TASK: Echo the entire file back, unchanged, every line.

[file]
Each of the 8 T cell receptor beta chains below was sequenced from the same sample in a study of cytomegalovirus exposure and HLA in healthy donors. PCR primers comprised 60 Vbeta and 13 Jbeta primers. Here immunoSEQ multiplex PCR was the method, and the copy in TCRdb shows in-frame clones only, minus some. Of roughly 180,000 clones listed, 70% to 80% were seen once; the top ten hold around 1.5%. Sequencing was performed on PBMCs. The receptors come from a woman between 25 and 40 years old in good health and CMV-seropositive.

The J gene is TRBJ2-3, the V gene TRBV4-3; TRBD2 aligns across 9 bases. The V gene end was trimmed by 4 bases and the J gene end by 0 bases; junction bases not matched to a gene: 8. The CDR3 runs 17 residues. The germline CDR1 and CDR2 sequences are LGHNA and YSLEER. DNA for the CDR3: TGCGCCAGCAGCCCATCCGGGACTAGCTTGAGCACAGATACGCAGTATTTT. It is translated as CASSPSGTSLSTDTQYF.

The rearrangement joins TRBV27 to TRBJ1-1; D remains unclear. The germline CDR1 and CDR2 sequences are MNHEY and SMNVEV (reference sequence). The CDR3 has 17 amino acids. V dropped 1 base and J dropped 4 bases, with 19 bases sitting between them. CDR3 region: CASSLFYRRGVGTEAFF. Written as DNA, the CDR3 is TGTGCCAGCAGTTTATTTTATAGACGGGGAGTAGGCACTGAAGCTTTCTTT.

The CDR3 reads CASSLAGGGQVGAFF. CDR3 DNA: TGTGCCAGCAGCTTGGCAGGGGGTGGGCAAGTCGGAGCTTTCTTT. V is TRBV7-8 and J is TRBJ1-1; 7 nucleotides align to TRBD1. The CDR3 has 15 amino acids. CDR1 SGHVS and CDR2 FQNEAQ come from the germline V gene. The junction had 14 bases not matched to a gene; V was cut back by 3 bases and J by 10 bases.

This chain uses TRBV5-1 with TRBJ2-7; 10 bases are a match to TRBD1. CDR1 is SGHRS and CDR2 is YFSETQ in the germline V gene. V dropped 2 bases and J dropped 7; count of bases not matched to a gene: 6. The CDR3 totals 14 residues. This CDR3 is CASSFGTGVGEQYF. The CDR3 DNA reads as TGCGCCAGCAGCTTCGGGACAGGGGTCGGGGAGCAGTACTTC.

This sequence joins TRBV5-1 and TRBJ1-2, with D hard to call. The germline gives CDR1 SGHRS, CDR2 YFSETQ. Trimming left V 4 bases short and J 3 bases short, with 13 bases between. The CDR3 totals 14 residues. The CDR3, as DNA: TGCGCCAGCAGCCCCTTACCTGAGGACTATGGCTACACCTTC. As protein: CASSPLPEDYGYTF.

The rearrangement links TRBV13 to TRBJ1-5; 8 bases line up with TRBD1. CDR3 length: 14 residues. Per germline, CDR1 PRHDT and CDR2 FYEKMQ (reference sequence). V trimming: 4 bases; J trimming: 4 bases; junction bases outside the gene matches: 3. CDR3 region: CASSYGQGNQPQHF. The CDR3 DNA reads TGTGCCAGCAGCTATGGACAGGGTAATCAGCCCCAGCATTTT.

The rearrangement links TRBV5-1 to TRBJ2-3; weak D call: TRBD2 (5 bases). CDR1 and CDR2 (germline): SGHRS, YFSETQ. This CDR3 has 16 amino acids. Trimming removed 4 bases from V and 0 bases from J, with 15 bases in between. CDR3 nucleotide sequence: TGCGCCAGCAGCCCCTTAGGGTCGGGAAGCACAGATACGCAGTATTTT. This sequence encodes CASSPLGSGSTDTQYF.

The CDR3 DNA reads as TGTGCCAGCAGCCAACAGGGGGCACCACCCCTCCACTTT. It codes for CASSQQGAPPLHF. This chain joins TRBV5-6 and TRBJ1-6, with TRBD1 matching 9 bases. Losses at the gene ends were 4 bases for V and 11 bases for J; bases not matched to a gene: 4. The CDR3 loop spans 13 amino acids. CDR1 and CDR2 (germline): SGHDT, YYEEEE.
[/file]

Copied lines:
Each of the 8 T cell receptor beta chains below was sequenced from the same sample in a study of cytomegalovirus exposure and HLA in healthy donors. PCR primers comprised 60 Vbeta and 13 Jbeta primers. Here immunoSEQ multiplex PCR was the method, and the copy in TCRdb shows in-frame clones only, minus some. Of roughly 180,000 clones listed, 70% to 80% were seen once; the top ten hold around 1.5%. Sequencing was performed on PBMCs. The receptors come from a woman between 25 and 40 years old in good health and CMV-seropositive.

The J gene is TRBJ2-3, the V gene TRBV4-3; TRBD2 aligns across 9 bases. The V gene end was trimmed by 4 bases and the J gene end by 0 bases; junction bases not matched to a gene: 8. The CDR3 runs 17 residues. The germline CDR1 and CDR2 sequences are LGHNA and YSLEER. DNA for the CDR3: TGCGCCAGCAGCCCATCCGGGACTAGCTTGAGCACAGATACGCAGTATTTT. It is translated as CASSPSGTSLSTDTQYF.

The rearrangement joins TRBV27 to TRBJ1-1; D remains unclear. The germline CDR1 and CDR2 sequences are MNHEY and SMNVEV (reference sequence). The CDR3 has 17 amino acids. V dropped 1 base and J dropped 4 bases, with 19 bases sitting between them. CDR3 region: CASSLFYRRGVGTEAFF. Written as DNA, the CDR3 is TGTGCCAGCAGTTTATTTTATAGACGGGGAGTAGGCACTGAAGCTTTCTTT.

The CDR3 reads CASSLAGGGQVGAFF. CDR3 DNA: TGTGCCAGCAGCTTGGCAGGGGGTGGGCAAGTCGGAGCTTTCTTT. V is TRBV7-8 and J is TRBJ1-1; 7 nucleotides align to TRBD1. The CDR3 has 15 amino acids. CDR1 SGHVS and CDR2 FQNEAQ come from the germline V gene. The junction had 14 bases not matched to a gene; V was cut back by 3 bases and J by 10 bases.

This chain uses TRBV5-1 with TRBJ2-7; 10 bases are a match to TRBD1. CDR1 is SGHRS and CDR2 is YFSETQ in the germline V gene. V dropped 2 bases and J dropped 7; count of bases not matched to a gene: 6. The CDR3 totals 14 residues. This CDR3 is CASSFGTGVGEQYF. The CDR3 DNA reads as TGCGCCAGCAGCTTCGGGACAGGGGTCGGGGAGCAGTACTTC.

This sequence joins TRBV5-1 and TRBJ1-2, with D hard to call. The germline gives CDR1 SGHRS, CDR2 YFSETQ. Trimming left V 4 bases short and J 3 bases short, with 13 bases between. The CDR3 totals 14 residues. The CDR3, as DNA: TGCGCCAGCAGCCCCTTACCTGAGGACTATGGCTACACCTTC. As protein: CASSPLPEDYGYTF.

The rearrangement links TRBV13 to TRBJ1-5; 8 bases line up with TRBD1. CDR3 length: 14 residues. Per germline, CDR1 PRHDT and CDR2 FYEKMQ (reference sequence). V trimming: 4 bases; J trimming: 4 bases; junction bases outside the gene matches: 3. CDR3 region: CASSYGQGNQPQHF. The CDR3 DNA reads TGTGCCAGCAGCTATGGACAGGGTAATCAGCCCCAGCATTTT.

The rearrangement links TRBV5-1 to TRBJ2-3; weak D call: TRBD2 (5 bases). CDR1 and CDR2 (germline): SGHRS, YFSETQ. This CDR3 has 16 amino acids. Trimming removed 4 bases from V and 0 bases from J, with 15 bases in between. CDR3 nucleotide sequence: TGCGCCAGCAGCCCCTTAGGGTCGGGAAGCACAGATACGCAGTATTTT. This sequence encodes CASSPLGSGSTDTQYF.

The CDR3 DNA reads as TGTGCCAGCAGCCAACAGGGGGCACCACCCCTCCACTTT. It codes for CASSQQGAPPLHF. This chain joins TRBV5-6 and TRBJ1-6, with TRBD1 matching 9 bases. Losses at the gene ends were 4 bases for V and 11 bases for J; bases not matched to a gene: 4. The CDR3 loop spans 13 amino acids. CDR1 and CDR2 (germline): SGHDT, YYEEEE.